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NCJ Number: 76940 Add to Shopping cart Find in a Library
Title: Correctional Data Analysis Systems
Author(s): C M Friel; H J Allie; B L Hart; J B Moore
Corporate Author: Sam Houston State University
Criminal Justice Ctr
United States of America
Date Published: 1980
Page Count: 100
Sponsoring Agency: Bureau of Justice Statistics (BJS)
Washington, DC 20531
National Institute of Justice/
Rockville, MD 20849
Sam Houston State University
Huntsville, TX 77340
Grant Number: 78-SS-AX-0046
Sale Source: National Institute of Justice/
NCJRS paper reproduction
Box 6000, Dept F
Rockville, MD 20849
United States of America
Document: PDF
Language: English
Country: United States of America
Annotation: The purpose of the Correctional Data Analysis Systems (CDAS) project was to identify current and future demand information requests and to identify analytic technologies which would assist correctional agencies in satisfying these requests.
Abstract: The CDAS Project sought to identify the frequency, source, and content of these requests; determine the requests' impact on correctional resources; examine the procedures used by various correctional agencies in processing the requests; and identify those procedures which could be easily transferred to other correctional agencies. An extensive analysis of case law was conducted in which hundreds of cases were categorized on the basis of common jurisprudential elements. Twenty areas of correctional case law were described, and abstracts of the courts' rulings were prepared. Analysis of these case law summaries led to the development of trend statements suggesting the likely direction of future court decisions. An information requirements analysis was then conducted to determine the specific data elements that should be included in any correctional information system to assist the agency in defending itself in civil litigation or to show compliance with existing court orders. In addition, the project staff telephoned every State correctional system in the country plus the Federal Bureau of Prisons and the Washington, D.C., Department of Corrections to determine how they receive, process, and respond to requests. From these telephone interviews, 17 agencies with successful elements of demand information processing were selected for site visits. These visits suggested many ways that correctional institutions might improve their demand information processing and also indicated the types of technologies currently used by some agencies that could be transferred to others. As an aid to correctional agencies that anticipate the transfer of a process or product from another agency, a critique of transfer technology was included which identified the key issues to be considered. Checklists of critical issues and questions were developed for such key elements in the transfer decision as hardware, software, documentation, performance, and user concerns. In addition, the CDAS report includes an extensive analysis of these packages using criteria relevant to the correctional environment. Chapter references, figures, tables, and a 14-item bibliography are supplied. Appendixes contain topics covered in the onsite visits, a case law compendium, and frequency distribution of institutional characteristics. (Author abstract modified)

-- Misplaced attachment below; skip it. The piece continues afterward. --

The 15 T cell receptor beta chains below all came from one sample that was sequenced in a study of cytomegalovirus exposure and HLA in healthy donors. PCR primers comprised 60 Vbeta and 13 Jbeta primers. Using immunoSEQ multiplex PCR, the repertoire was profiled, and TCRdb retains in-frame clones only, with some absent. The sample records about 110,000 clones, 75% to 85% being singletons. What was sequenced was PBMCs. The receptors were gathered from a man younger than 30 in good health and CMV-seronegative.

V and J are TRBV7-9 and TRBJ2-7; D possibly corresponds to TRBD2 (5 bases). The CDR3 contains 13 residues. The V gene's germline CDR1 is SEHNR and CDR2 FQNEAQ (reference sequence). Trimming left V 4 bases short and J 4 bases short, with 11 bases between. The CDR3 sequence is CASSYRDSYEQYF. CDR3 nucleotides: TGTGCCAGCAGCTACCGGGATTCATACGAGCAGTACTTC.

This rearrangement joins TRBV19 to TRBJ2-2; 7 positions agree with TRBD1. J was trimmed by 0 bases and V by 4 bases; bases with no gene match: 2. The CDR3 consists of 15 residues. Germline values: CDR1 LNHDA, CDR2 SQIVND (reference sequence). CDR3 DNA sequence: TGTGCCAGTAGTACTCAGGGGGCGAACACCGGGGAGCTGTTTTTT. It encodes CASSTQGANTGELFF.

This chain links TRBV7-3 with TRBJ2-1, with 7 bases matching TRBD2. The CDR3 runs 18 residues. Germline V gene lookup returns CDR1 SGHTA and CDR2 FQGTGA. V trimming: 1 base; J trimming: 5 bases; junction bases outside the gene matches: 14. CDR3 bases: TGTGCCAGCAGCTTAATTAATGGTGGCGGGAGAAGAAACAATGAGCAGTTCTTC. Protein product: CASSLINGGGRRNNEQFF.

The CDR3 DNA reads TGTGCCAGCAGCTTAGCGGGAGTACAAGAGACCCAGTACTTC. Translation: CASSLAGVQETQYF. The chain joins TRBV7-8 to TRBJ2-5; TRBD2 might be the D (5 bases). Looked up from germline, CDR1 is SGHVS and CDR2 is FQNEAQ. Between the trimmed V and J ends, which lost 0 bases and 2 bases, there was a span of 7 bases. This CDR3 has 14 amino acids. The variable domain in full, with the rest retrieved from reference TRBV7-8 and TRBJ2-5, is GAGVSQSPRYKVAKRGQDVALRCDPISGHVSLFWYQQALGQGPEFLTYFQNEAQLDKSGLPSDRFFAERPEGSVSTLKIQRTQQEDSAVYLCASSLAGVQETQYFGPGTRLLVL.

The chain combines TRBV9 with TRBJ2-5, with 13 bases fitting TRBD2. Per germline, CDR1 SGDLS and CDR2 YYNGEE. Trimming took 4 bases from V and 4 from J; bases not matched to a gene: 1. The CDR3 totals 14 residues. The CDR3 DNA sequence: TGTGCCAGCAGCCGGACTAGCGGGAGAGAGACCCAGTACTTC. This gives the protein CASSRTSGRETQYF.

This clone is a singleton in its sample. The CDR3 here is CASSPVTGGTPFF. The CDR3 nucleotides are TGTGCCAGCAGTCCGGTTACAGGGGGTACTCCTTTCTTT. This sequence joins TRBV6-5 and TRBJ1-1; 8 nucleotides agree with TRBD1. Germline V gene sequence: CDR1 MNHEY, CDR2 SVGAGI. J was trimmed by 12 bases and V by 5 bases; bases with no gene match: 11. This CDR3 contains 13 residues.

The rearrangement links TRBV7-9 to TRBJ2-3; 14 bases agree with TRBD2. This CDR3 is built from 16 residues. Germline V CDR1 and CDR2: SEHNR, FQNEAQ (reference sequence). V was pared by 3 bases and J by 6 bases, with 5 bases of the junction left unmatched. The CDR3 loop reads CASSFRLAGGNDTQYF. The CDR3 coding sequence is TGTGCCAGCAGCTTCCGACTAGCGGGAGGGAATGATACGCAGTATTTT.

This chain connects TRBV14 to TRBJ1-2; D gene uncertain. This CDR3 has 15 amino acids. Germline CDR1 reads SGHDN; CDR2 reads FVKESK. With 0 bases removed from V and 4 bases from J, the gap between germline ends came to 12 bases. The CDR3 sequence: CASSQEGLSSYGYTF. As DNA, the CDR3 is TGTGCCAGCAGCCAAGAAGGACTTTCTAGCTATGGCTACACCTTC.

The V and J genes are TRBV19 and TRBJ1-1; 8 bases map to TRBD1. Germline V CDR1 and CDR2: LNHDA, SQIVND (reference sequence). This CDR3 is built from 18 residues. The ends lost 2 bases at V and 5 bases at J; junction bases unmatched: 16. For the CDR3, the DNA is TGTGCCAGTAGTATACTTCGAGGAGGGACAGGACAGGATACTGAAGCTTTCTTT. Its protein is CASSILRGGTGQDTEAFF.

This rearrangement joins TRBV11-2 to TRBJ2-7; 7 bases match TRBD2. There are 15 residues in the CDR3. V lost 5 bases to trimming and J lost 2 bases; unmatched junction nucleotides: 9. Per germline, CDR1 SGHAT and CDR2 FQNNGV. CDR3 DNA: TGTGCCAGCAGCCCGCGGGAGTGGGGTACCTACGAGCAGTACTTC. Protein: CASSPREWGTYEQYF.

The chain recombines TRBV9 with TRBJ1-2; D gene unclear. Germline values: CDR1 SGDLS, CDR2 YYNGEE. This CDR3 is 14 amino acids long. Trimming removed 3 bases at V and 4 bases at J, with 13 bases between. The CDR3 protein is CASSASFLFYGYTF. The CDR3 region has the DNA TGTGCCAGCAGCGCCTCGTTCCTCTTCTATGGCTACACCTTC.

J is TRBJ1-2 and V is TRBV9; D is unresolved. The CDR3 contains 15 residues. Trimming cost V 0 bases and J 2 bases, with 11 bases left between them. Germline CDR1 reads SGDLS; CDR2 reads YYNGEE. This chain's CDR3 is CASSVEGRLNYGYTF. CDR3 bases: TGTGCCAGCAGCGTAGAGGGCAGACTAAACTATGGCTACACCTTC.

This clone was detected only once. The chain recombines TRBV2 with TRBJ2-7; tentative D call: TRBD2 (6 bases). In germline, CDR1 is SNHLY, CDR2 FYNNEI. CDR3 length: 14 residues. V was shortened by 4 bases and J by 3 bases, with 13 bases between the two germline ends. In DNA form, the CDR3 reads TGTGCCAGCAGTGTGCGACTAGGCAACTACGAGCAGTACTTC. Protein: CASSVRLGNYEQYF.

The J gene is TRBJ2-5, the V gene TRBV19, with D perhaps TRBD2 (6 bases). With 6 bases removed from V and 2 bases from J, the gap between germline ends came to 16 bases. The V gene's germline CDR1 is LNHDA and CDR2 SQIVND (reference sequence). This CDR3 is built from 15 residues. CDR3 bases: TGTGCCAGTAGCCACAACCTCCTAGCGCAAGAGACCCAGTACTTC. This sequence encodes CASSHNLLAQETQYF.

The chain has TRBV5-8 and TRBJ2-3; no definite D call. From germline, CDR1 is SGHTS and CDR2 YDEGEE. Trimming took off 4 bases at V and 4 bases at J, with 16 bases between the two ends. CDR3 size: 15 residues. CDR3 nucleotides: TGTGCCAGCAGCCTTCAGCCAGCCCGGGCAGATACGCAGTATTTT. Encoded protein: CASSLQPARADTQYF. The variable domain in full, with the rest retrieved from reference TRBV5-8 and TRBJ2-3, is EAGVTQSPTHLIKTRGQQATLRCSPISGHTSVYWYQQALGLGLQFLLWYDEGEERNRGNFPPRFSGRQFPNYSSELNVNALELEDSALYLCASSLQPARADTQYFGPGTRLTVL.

Index Term(s): Computer generated reports; Computer software; Correctional information systems; Corrections management; Data analysis; Information dissemination; Science and Technology; Technology transfer
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